- The Washington Times - Monday, March 4, 2002

Nolan Richardson claimed to be a victim of racism in Arkansas, if not in the nation's other 49 states, plus Puerto Rico and Guam.
He never could get a fair shake in Arkansas, no matter what he achieved with his basketball program, and never mind the abysmally low graduation rate of his players.
What does a class in botany have to do with trying to compete in the SEC?
Richardson just wanted a level playing field. Can't you understand? That's all he ever wanted. He just wanted to be treated like any other coach at the university, like the golf coach, the badminton coach and the tiddlywinks coach.
But no, the racists in his midst could not see beyond the color of his black skin. They did not respect his vast intellect. They did not embrace his command of American history.
They stuck him in a corner of the athletic department and whispered behind his back. They paid him a couple of bucks an hour and made his life intolerable, especially when his team was 13-14 this season.
"If I was white and I did what I've done here, they'd build statues to me," he said in 1994.
At the very least, as a white coach, they would have named a rest stop in Arkansas after him. That's what happens to most college coaches with big mouths and small minds. They get a rest stop or a highway or a building on campus named after them, and the rest of America rejoices in the celebration.
Richardson lasted almost 17 seasons at Arkansas, which is a fairly long time for someone who was in a miserable situation. He won lots of games, including the national championship in 1994. He led the Razorbacks to three appearances in the Final Four.
In the end, though, he was just another victim, just another put-upon person fighting the good fight against those who wanted to keep him down.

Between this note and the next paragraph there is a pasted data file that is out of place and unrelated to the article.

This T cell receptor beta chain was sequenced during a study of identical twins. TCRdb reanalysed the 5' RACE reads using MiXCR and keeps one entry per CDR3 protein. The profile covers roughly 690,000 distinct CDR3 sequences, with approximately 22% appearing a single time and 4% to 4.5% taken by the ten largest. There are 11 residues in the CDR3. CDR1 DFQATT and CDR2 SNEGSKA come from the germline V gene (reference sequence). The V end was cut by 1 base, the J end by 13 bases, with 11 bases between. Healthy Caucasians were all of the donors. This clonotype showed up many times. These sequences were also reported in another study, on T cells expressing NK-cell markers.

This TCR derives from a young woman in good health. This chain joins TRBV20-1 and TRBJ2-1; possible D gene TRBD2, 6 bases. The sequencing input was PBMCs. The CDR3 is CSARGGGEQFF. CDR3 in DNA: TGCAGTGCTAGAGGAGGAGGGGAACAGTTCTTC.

"My great-great-grandfather came over on the ship," Richardson said last week. "I didn't come over on that ship, so I expect to be treated a little bit different. Because I know for a fact that I do not play on the same level as the other coaches around this school play on. I know that. You know it. And people of my color know that. And that angers me."
A few days later, to assuage his anger, Richardson received $3 million and a gentle goodbye from the university. The university chancellor failed to reveal if there were plans to name a parking lot or something after the coach who brought so much joy and prestige to the school.
Please, Arkansas, just give peace a chance. Give this man a courtyard.
Victims have rights, too, and Richardson is a 60-year-old, out-of-work victim at the moment.
As hard as it was for him at the university, his was not a bad life. Richardson earned more than $1 million a year, counting his base salary and side deals. He had free membership to a country club. He drove around Fayetteville in style and comfort, in a sport-utility vehicle on loan from a local dealership.
It was a tough, tough existence, but Richardson persevered.
Somebody had to coach the basketball team. Somebody had to be the College Basketball Coach of the Year, as he once was. Somebody had to be on television and in the newspapers and feted from coast to coast.
You do what you have to do in this world. You get up each day and you push back against the inequities.
Even now, if Richardson were the white coach of the Monopoly board game team at the school, the university undoubtedly would have given him $6 million to go away. The university certainly would have named, at the minimum, a bus stop after him.
Instead, Richardson leaves the university with hurt feelings and a staggering level of self-absorption and ungratefulness.
Being born in this country was the best thing that ever happened to him. America, for all its imperfections, beats all the other alternatives.
Richardson's incredibly high standard of living is a testament to that, his capacity to bounce to another program, if he chooses, is another.
America is not merely the land of opportunity. It also is the land of a zillion second chances.
Before Richardson comes down with the racially induced boo-hoos again, he might want to re-evaluate his place in the world.
He probably would be surprised by the high number of souls aspiring to be a victim like himself.
After all, with racists like the ones in Arkansas, who needs friends?
One day, they even may name a dormitory after Richardson.


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